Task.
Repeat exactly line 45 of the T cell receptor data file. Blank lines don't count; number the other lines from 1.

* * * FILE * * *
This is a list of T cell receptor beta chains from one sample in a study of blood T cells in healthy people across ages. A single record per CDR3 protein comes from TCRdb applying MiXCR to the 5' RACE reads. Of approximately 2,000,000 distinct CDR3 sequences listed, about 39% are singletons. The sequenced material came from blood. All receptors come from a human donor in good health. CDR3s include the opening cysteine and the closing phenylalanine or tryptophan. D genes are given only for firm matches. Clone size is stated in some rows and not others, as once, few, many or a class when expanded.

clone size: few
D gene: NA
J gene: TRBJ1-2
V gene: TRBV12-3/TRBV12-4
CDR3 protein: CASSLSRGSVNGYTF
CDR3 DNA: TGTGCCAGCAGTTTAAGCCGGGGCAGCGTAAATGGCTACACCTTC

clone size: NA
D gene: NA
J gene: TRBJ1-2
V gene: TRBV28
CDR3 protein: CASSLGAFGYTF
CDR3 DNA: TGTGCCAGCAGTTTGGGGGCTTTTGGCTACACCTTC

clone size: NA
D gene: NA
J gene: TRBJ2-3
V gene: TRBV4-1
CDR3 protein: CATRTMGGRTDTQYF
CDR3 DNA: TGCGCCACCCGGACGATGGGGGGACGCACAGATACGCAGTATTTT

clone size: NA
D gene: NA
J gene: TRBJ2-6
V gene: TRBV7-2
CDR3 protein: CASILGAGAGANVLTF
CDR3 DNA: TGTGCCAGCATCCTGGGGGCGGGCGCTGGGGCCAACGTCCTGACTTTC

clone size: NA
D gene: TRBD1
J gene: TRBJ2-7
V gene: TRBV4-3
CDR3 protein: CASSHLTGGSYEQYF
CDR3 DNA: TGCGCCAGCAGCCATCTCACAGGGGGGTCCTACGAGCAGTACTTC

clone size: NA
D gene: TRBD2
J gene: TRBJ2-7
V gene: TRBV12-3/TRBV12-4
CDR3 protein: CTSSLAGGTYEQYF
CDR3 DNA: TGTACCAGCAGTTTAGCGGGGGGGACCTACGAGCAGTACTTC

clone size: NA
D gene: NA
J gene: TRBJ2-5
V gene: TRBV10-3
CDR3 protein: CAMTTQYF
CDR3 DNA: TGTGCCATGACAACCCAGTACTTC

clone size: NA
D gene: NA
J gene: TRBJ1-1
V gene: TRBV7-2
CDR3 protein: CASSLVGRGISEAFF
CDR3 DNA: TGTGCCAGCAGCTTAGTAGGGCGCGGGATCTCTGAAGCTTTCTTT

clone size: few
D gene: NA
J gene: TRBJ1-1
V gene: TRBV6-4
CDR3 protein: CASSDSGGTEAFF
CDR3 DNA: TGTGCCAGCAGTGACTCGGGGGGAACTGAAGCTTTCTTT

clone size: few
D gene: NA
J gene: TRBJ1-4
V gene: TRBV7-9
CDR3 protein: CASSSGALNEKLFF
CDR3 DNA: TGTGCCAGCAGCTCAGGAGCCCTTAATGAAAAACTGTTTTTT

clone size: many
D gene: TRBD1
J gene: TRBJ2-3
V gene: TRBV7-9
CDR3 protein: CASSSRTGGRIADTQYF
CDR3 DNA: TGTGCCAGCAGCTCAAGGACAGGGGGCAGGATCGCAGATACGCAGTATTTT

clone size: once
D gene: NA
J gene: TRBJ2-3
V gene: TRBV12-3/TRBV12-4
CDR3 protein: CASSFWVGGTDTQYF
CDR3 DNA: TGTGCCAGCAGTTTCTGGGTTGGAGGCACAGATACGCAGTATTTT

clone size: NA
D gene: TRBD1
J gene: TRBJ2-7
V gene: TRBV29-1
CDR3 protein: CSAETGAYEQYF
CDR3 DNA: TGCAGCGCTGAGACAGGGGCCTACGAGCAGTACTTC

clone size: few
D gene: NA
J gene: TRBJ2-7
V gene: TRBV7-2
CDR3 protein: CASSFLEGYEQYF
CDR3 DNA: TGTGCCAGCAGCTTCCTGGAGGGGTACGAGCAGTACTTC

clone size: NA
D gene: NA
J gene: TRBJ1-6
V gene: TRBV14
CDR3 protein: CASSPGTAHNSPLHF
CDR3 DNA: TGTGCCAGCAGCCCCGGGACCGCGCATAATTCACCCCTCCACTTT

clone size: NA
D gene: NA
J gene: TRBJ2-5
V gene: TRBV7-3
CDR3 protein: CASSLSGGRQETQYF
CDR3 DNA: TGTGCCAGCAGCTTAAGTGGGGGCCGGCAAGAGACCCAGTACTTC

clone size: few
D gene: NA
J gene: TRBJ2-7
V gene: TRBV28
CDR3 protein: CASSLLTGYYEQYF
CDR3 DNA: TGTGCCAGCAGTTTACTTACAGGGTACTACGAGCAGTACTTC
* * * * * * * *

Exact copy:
D gene: NA